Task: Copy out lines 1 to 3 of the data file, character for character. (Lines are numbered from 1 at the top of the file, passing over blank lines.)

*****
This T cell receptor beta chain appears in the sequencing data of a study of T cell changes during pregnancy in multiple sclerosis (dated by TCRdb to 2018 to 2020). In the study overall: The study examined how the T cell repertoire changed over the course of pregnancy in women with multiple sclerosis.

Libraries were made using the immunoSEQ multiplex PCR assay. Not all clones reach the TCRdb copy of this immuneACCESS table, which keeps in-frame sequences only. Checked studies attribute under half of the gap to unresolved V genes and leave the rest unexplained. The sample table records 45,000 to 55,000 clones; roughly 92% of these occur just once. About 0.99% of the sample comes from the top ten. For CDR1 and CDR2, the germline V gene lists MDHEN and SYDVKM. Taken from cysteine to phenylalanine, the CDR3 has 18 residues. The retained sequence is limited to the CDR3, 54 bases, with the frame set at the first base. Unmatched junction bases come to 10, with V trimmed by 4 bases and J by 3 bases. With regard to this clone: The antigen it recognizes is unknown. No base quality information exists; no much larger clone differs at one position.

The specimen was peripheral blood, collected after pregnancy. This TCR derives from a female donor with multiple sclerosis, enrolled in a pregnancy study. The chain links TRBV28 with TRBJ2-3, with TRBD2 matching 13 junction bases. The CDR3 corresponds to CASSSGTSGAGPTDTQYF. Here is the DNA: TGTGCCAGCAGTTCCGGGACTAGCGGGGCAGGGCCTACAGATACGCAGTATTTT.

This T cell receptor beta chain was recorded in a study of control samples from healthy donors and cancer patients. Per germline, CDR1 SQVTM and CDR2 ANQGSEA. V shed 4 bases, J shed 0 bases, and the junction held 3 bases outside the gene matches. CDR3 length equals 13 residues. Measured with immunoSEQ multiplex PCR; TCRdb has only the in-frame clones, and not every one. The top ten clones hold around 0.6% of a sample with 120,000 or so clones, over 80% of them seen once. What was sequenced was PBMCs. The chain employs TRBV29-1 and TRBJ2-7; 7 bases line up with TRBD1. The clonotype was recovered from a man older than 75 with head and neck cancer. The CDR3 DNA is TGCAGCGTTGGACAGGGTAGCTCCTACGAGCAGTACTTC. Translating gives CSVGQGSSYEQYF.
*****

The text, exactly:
This T cell receptor beta chain appears in the sequencing data of a study of T cell changes during pregnancy in multiple sclerosis (dated by TCRdb to 2018 to 2020). In the study overall: The study examined how the T cell repertoire changed over the course of pregnancy in women with multiple sclerosis.

Libraries were made using the immunoSEQ multiplex PCR assay. Not all clones reach the TCRdb copy of this immuneACCESS table, which keeps in-frame sequences only. Checked studies attribute under half of the gap to unresolved V genes and leave the rest unexplained. The sample table records 45,000 to 55,000 clones; roughly 92% of these occur just once. About 0.99% of the sample comes from the top ten. For CDR1 and CDR2, the germline V gene lists MDHEN and SYDVKM. Taken from cysteine to phenylalanine, the CDR3 has 18 residues. The retained sequence is limited to the CDR3, 54 bases, with the frame set at the first base. Unmatched junction bases come to 10, with V trimmed by 4 bases and J by 3 bases. With regard to this clone: The antigen it recognizes is unknown. No base quality information exists; no much larger clone differs at one position.

The specimen was peripheral blood, collected after pregnancy. This TCR derives from a female donor with multiple sclerosis, enrolled in a pregnancy study. The chain links TRBV28 with TRBJ2-3, with TRBD2 matching 13 junction bases. The CDR3 corresponds to CASSSGTSGAGPTDTQYF. Here is the DNA: TGTGCCAGCAGTTCCGGGACTAGCGGGGCAGGGCCTACAGATACGCAGTATTTT.